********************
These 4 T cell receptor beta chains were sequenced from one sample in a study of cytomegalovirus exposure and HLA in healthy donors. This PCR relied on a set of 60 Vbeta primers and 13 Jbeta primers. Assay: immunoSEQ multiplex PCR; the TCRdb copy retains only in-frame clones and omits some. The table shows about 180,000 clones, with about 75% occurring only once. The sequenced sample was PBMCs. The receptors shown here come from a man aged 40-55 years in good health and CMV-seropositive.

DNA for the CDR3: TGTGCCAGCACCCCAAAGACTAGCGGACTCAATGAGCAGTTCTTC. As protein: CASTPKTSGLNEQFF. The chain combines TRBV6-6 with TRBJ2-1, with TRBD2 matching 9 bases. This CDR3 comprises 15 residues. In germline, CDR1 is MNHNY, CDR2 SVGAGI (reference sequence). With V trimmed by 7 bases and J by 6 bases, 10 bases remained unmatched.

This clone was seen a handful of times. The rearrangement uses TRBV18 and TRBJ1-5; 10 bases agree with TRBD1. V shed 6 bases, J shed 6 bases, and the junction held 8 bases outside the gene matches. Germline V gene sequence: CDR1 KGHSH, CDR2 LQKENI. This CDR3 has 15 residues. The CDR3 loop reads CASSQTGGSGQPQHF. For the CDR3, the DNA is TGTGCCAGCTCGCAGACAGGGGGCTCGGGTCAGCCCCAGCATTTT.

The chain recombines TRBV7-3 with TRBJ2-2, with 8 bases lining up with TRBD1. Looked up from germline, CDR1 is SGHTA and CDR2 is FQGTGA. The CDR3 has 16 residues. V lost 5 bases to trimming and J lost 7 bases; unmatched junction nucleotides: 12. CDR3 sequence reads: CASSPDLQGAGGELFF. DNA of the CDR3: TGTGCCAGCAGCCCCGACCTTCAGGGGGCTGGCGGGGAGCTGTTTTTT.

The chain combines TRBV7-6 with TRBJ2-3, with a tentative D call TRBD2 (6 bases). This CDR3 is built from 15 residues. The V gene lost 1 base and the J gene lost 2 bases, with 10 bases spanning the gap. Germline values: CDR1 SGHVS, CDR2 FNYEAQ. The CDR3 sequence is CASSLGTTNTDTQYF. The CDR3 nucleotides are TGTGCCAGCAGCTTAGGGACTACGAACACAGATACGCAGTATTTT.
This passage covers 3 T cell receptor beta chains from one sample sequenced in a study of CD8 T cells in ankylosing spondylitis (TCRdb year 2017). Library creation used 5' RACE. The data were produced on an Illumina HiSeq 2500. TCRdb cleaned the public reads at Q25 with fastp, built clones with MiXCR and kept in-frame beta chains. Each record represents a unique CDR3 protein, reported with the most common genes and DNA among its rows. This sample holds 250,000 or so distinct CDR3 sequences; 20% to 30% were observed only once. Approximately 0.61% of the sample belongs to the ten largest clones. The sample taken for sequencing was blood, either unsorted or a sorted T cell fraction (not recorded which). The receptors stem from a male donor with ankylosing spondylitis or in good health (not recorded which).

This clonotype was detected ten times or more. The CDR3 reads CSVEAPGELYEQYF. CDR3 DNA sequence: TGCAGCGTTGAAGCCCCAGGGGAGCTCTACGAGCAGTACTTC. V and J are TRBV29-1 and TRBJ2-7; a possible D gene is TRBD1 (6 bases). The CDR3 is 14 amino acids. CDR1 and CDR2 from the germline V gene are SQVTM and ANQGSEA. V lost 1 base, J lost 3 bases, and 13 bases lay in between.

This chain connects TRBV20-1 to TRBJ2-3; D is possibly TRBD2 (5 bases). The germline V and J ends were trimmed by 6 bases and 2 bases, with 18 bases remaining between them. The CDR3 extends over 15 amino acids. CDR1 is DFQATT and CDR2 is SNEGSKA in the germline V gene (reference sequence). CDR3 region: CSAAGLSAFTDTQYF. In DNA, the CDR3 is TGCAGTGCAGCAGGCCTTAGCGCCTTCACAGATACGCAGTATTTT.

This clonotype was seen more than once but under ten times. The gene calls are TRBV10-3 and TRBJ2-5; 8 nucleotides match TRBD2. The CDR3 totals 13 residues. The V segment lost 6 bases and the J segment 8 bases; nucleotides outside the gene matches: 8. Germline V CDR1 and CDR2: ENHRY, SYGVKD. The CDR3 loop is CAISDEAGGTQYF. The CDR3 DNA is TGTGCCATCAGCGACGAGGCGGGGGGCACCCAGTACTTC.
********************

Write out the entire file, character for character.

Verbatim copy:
These 4 T cell receptor beta chains were sequenced from one sample in a study of cytomegalovirus exposure and HLA in healthy donors. This PCR relied on a set of 60 Vbeta primers and 13 Jbeta primers. Assay: immunoSEQ multiplex PCR; the TCRdb copy retains only in-frame clones and omits some. The table shows about 180,000 clones, with about 75% occurring only once. The sequenced sample was PBMCs. The receptors shown here come from a man aged 40-55 years in good health and CMV-seropositive.

DNA for the CDR3: TGTGCCAGCACCCCAAAGACTAGCGGACTCAATGAGCAGTTCTTC. As protein: CASTPKTSGLNEQFF. The chain combines TRBV6-6 with TRBJ2-1, with TRBD2 matching 9 bases. This CDR3 comprises 15 residues. In germline, CDR1 is MNHNY, CDR2 SVGAGI (reference sequence). With V trimmed by 7 bases and J by 6 bases, 10 bases remained unmatched.

This clone was seen a handful of times. The rearrangement uses TRBV18 and TRBJ1-5; 10 bases agree with TRBD1. V shed 6 bases, J shed 6 bases, and the junction held 8 bases outside the gene matches. Germline V gene sequence: CDR1 KGHSH, CDR2 LQKENI. This CDR3 has 15 residues. The CDR3 loop reads CASSQTGGSGQPQHF. For the CDR3, the DNA is TGTGCCAGCTCGCAGACAGGGGGCTCGGGTCAGCCCCAGCATTTT.

The chain recombines TRBV7-3 with TRBJ2-2, with 8 bases lining up with TRBD1. Looked up from germline, CDR1 is SGHTA and CDR2 is FQGTGA. The CDR3 has 16 residues. V lost 5 bases to trimming and J lost 7 bases; unmatched junction nucleotides: 12. CDR3 sequence reads: CASSPDLQGAGGELFF. DNA of the CDR3: TGTGCCAGCAGCCCCGACCTTCAGGGGGCTGGCGGGGAGCTGTTTTTT.

The chain combines TRBV7-6 with TRBJ2-3, with a tentative D call TRBD2 (6 bases). This CDR3 is built from 15 residues. The V gene lost 1 base and the J gene lost 2 bases, with 10 bases spanning the gap. Germline values: CDR1 SGHVS, CDR2 FNYEAQ. The CDR3 sequence is CASSLGTTNTDTQYF. The CDR3 nucleotides are TGTGCCAGCAGCTTAGGGACTACGAACACAGATACGCAGTATTTT.
This passage covers 3 T cell receptor beta chains from one sample sequenced in a study of CD8 T cells in ankylosing spondylitis (TCRdb year 2017). Library creation used 5' RACE. The data were produced on an Illumina HiSeq 2500. TCRdb cleaned the public reads at Q25 with fastp, built clones with MiXCR and kept in-frame beta chains. Each record represents a unique CDR3 protein, reported with the most common genes and DNA among its rows. This sample holds 250,000 or so distinct CDR3 sequences; 20% to 30% were observed only once. Approximately 0.61% of the sample belongs to the ten largest clones. The sample taken for sequencing was blood, either unsorted or a sorted T cell fraction (not recorded which). The receptors stem from a male donor with ankylosing spondylitis or in good health (not recorded which).

This clonotype was detected ten times or more. The CDR3 reads CSVEAPGELYEQYF. CDR3 DNA sequence: TGCAGCGTTGAAGCCCCAGGGGAGCTCTACGAGCAGTACTTC. V and J are TRBV29-1 and TRBJ2-7; a possible D gene is TRBD1 (6 bases). The CDR3 is 14 amino acids. CDR1 and CDR2 from the germline V gene are SQVTM and ANQGSEA. V lost 1 base, J lost 3 bases, and 13 bases lay in between.

This chain connects TRBV20-1 to TRBJ2-3; D is possibly TRBD2 (5 bases). The germline V and J ends were trimmed by 6 bases and 2 bases, with 18 bases remaining between them. The CDR3 extends over 15 amino acids. CDR1 is DFQATT and CDR2 is SNEGSKA in the germline V gene (reference sequence). CDR3 region: CSAAGLSAFTDTQYF. In DNA, the CDR3 is TGCAGTGCAGCAGGCCTTAGCGCCTTCACAGATACGCAGTATTTT.

This clonotype was seen more than once but under ten times. The gene calls are TRBV10-3 and TRBJ2-5; 8 nucleotides match TRBD2. The CDR3 totals 13 residues. The V segment lost 6 bases and the J segment 8 bases; nucleotides outside the gene matches: 8. Germline V CDR1 and CDR2: ENHRY, SYGVKD. The CDR3 loop is CAISDEAGGTQYF. The CDR3 DNA is TGTGCCATCAGCGACGAGGCGGGGGGCACCCAGTACTTC.